More than 1,100 pages of technical analysis and more than 280 design drawings for the land use (i.e., exits, under­ground corridors, and stations) and 3D models were produced.

Then a cost estimate, environ­mental analysis (environ­mental impact assessment of the investment), insti­tu­tional analysis (i.e. which entity should carry out such an investment in the future) and a schedule of tenders and construction execution were prepared. The cost analysis took into account both the investment costs connected with the construction of a given variant and the operating costs connected with its maintenance. It was also verified whether the city will be able to cover current expenses connected with the functioning of the given option.

Prepa­ration of such a huge project that changes the face of the urban infra­st­ructure is a big respon­si­bility. At the end of the work — in the second quarter of 2021 — we recom­mended the best solution in terms of efficiency, financial profi­ta­bility, safety, risk, social and environ­mental factors — explains Michał Bogucki, Project Manager, ILF Consulting Engineers Polska. The optimal solution turned out to be the variant of pre-metro fast tram — i.e. trams with the use of tunnels in the most critical sections. This variant fulfilled all the most important assump­tions (e.g. collision-free crossing of the most critical sections and higher transit speed) and at the same time is more cost-effective and possible to finance within the assump­tions of the city’s financial plan” he adds.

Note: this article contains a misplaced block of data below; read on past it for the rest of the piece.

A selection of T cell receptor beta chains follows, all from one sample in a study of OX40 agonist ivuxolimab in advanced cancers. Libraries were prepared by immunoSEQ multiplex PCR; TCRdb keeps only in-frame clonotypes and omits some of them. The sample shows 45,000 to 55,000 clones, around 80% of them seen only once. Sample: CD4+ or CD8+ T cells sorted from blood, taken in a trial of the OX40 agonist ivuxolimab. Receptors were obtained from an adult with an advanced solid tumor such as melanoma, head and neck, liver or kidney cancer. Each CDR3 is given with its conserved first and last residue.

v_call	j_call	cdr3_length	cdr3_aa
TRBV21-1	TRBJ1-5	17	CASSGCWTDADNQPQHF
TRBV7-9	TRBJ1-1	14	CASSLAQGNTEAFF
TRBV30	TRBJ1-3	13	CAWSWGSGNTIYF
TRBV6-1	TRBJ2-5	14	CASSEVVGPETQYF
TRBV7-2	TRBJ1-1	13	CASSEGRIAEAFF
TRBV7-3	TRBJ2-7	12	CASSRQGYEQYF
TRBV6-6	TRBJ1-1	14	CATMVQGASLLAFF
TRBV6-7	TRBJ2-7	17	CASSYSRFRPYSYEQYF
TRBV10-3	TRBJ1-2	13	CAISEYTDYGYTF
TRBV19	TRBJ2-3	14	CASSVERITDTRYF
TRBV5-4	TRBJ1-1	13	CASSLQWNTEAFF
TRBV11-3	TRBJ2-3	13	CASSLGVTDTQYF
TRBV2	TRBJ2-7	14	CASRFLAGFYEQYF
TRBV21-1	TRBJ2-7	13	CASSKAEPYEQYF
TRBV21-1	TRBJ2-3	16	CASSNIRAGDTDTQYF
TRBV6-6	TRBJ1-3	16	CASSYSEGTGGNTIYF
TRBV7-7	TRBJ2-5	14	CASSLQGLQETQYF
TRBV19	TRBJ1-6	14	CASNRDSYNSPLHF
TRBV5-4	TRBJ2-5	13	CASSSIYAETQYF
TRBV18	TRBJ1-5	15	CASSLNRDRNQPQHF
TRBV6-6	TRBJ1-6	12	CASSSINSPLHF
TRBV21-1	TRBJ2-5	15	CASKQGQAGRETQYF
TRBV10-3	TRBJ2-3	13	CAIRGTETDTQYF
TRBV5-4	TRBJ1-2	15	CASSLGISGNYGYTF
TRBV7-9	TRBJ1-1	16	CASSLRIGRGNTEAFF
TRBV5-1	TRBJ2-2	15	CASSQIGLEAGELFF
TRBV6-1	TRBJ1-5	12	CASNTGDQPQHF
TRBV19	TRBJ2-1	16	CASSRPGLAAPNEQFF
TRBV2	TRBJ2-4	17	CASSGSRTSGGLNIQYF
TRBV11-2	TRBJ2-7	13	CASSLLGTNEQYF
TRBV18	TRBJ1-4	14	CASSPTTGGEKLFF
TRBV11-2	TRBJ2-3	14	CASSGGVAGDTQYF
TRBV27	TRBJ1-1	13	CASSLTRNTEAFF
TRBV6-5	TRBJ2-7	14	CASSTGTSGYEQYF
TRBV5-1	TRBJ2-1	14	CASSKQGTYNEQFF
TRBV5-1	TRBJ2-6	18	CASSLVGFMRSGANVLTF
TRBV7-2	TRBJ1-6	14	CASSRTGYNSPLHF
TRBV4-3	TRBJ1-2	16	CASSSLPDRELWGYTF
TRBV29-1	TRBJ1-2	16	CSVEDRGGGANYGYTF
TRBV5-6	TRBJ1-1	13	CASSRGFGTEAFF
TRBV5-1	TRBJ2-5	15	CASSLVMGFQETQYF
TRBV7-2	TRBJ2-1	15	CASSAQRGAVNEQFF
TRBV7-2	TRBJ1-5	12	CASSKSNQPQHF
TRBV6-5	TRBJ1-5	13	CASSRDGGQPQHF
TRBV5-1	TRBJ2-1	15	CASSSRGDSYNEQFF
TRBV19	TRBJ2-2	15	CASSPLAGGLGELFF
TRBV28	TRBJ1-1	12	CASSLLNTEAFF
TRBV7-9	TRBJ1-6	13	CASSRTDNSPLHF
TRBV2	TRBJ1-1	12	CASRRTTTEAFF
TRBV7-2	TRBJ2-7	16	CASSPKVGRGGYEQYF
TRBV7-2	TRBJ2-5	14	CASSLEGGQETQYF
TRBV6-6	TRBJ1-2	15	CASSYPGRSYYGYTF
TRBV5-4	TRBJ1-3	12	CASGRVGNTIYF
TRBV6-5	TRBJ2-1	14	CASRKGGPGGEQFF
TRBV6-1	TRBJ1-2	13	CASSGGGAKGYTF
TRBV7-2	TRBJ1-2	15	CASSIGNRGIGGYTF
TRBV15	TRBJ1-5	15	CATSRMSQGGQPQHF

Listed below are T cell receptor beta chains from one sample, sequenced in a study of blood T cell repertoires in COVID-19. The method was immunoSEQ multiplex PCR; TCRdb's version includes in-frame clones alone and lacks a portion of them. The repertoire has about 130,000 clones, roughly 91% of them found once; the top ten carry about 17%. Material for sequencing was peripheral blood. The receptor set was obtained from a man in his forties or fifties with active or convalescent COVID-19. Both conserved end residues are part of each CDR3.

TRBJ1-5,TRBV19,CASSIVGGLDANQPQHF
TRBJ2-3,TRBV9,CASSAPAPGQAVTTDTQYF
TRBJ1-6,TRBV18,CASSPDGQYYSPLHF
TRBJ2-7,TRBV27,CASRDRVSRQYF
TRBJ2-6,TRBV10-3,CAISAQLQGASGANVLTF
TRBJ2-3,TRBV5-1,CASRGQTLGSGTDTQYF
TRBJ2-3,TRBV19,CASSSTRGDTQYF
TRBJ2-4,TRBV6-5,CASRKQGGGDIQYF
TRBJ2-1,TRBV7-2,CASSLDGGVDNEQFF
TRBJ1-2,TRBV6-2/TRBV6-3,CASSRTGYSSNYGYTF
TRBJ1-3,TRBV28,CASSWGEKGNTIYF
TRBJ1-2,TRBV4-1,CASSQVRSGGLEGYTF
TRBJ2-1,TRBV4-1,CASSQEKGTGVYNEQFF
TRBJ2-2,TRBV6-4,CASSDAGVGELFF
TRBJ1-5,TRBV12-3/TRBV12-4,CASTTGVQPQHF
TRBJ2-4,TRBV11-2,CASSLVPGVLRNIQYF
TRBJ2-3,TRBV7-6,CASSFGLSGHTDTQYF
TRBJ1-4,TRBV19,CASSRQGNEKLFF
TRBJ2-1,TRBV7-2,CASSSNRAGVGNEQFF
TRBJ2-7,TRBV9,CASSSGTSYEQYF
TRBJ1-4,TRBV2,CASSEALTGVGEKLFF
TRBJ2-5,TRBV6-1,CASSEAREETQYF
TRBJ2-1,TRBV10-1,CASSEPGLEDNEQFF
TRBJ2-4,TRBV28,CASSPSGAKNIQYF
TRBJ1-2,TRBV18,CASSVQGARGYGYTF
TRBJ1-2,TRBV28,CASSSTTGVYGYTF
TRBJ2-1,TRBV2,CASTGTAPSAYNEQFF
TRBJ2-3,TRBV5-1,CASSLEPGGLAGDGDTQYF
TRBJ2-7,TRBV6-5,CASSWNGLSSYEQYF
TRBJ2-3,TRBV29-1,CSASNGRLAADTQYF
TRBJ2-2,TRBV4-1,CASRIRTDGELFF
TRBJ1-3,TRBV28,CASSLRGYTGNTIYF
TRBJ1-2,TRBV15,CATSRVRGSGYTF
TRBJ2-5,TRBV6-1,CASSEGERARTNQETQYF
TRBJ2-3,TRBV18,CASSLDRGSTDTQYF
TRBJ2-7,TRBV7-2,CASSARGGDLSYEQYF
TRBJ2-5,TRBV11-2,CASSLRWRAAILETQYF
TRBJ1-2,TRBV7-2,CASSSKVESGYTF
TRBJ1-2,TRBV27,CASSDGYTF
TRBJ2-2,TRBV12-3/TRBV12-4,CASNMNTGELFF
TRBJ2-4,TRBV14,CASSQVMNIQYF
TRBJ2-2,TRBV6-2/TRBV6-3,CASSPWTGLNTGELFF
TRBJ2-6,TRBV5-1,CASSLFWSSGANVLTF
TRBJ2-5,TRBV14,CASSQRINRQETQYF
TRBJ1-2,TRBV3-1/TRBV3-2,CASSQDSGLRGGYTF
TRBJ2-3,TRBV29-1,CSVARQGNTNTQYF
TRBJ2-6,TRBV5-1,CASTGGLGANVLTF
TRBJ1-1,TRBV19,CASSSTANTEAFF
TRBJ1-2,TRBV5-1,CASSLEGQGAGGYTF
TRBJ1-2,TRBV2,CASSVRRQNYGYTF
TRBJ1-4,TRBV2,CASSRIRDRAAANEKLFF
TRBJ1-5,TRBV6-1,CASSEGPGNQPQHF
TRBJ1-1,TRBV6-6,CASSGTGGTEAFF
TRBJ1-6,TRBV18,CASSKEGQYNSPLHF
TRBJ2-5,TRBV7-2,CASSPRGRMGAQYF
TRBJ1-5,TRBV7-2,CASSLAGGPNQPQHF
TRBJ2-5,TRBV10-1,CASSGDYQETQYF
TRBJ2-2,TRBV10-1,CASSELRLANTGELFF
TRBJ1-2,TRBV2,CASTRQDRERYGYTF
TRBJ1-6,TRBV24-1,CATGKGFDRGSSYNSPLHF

The analyzed variant of the premetro „shuttle” did not find investment justi­fi­cation. The metro variant was an attractive option — a fast and collision-free solution, but it would not fit into the current assump­tions of the city’s financial plan.

Tram,On,The,Street,Of,Old,Town,In,Krakow,,Poland.

Underground construction – the future of cities?